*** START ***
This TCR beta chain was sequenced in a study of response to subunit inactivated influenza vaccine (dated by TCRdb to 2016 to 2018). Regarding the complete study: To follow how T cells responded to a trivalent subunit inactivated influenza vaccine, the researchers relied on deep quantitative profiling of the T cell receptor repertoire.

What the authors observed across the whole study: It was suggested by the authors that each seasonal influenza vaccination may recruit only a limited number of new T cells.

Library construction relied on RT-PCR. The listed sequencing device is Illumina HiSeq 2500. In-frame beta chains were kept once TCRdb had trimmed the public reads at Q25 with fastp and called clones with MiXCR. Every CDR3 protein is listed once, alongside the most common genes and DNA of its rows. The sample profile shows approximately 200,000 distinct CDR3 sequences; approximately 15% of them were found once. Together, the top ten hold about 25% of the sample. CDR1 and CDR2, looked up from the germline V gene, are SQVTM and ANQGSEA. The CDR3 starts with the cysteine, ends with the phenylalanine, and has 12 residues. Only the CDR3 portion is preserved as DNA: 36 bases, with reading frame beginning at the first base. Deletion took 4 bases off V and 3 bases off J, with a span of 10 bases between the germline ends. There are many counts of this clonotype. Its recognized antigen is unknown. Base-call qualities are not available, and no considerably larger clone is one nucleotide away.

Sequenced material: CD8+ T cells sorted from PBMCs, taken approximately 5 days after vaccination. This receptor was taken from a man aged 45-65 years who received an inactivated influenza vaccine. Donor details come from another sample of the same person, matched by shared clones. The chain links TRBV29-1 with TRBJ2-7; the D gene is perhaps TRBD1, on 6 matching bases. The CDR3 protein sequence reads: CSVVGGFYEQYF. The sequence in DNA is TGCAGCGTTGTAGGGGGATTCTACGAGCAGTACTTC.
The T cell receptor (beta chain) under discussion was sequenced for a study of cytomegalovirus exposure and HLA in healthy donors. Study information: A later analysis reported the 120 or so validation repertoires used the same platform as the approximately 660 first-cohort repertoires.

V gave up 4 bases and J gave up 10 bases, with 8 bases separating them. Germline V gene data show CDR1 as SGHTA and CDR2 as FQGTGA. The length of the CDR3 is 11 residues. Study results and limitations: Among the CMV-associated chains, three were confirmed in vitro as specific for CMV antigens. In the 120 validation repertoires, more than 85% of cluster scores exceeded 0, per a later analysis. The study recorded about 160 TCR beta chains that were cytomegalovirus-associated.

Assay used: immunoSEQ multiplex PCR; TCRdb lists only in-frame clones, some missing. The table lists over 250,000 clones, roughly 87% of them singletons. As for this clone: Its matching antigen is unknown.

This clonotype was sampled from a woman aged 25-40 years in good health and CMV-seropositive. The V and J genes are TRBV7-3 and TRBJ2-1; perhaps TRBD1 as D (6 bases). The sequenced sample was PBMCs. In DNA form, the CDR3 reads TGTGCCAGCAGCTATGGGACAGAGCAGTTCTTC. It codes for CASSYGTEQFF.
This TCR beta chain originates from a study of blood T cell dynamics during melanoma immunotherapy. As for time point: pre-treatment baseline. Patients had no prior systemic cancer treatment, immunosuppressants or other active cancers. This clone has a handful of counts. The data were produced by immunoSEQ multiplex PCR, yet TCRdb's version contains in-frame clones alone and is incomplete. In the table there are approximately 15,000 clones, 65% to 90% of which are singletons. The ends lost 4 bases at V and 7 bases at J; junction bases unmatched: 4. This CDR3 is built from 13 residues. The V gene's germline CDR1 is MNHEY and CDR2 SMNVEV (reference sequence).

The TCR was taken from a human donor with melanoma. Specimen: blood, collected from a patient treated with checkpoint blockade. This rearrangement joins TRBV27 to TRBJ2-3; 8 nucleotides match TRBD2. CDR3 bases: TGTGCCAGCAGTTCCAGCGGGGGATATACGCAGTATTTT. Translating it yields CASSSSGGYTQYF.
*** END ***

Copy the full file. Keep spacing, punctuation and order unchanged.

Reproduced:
This TCR beta chain was sequenced in a study of response to subunit inactivated influenza vaccine (dated by TCRdb to 2016 to 2018). Regarding the complete study: To follow how T cells responded to a trivalent subunit inactivated influenza vaccine, the researchers relied on deep quantitative profiling of the T cell receptor repertoire.

What the authors observed across the whole study: It was suggested by the authors that each seasonal influenza vaccination may recruit only a limited number of new T cells.

Library construction relied on RT-PCR. The listed sequencing device is Illumina HiSeq 2500. In-frame beta chains were kept once TCRdb had trimmed the public reads at Q25 with fastp and called clones with MiXCR. Every CDR3 protein is listed once, alongside the most common genes and DNA of its rows. The sample profile shows approximately 200,000 distinct CDR3 sequences; approximately 15% of them were found once. Together, the top ten hold about 25% of the sample. CDR1 and CDR2, looked up from the germline V gene, are SQVTM and ANQGSEA. The CDR3 starts with the cysteine, ends with the phenylalanine, and has 12 residues. Only the CDR3 portion is preserved as DNA: 36 bases, with reading frame beginning at the first base. Deletion took 4 bases off V and 3 bases off J, with a span of 10 bases between the germline ends. There are many counts of this clonotype. Its recognized antigen is unknown. Base-call qualities are not available, and no considerably larger clone is one nucleotide away.

Sequenced material: CD8+ T cells sorted from PBMCs, taken approximately 5 days after vaccination. This receptor was taken from a man aged 45-65 years who received an inactivated influenza vaccine. Donor details come from another sample of the same person, matched by shared clones. The chain links TRBV29-1 with TRBJ2-7; the D gene is perhaps TRBD1, on 6 matching bases. The CDR3 protein sequence reads: CSVVGGFYEQYF. The sequence in DNA is TGCAGCGTTGTAGGGGGATTCTACGAGCAGTACTTC.
The T cell receptor (beta chain) under discussion was sequenced for a study of cytomegalovirus exposure and HLA in healthy donors. Study information: A later analysis reported the 120 or so validation repertoires used the same platform as the approximately 660 first-cohort repertoires.

V gave up 4 bases and J gave up 10 bases, with 8 bases separating them. Germline V gene data show CDR1 as SGHTA and CDR2 as FQGTGA. The length of the CDR3 is 11 residues. Study results and limitations: Among the CMV-associated chains, three were confirmed in vitro as specific for CMV antigens. In the 120 validation repertoires, more than 85% of cluster scores exceeded 0, per a later analysis. The study recorded about 160 TCR beta chains that were cytomegalovirus-associated.

Assay used: immunoSEQ multiplex PCR; TCRdb lists only in-frame clones, some missing. The table lists over 250,000 clones, roughly 87% of them singletons. As for this clone: Its matching antigen is unknown.

This clonotype was sampled from a woman aged 25-40 years in good health and CMV-seropositive. The V and J genes are TRBV7-3 and TRBJ2-1; perhaps TRBD1 as D (6 bases). The sequenced sample was PBMCs. In DNA form, the CDR3 reads TGTGCCAGCAGCTATGGGACAGAGCAGTTCTTC. It codes for CASSYGTEQFF.
This TCR beta chain originates from a study of blood T cell dynamics during melanoma immunotherapy. As for time point: pre-treatment baseline. Patients had no prior systemic cancer treatment, immunosuppressants or other active cancers. This clone has a handful of counts. The data were produced by immunoSEQ multiplex PCR, yet TCRdb's version contains in-frame clones alone and is incomplete. In the table there are approximately 15,000 clones, 65% to 90% of which are singletons. The ends lost 4 bases at V and 7 bases at J; junction bases unmatched: 4. This CDR3 is built from 13 residues. The V gene's germline CDR1 is MNHEY and CDR2 SMNVEV (reference sequence).

The TCR was taken from a human donor with melanoma. Specimen: blood, collected from a patient treated with checkpoint blockade. This rearrangement joins TRBV27 to TRBJ2-3; 8 nucleotides match TRBD2. CDR3 bases: TGTGCCAGCAGTTCCAGCGGGGGATATACGCAGTATTTT. Translating it yields CASSSSGGYTQYF.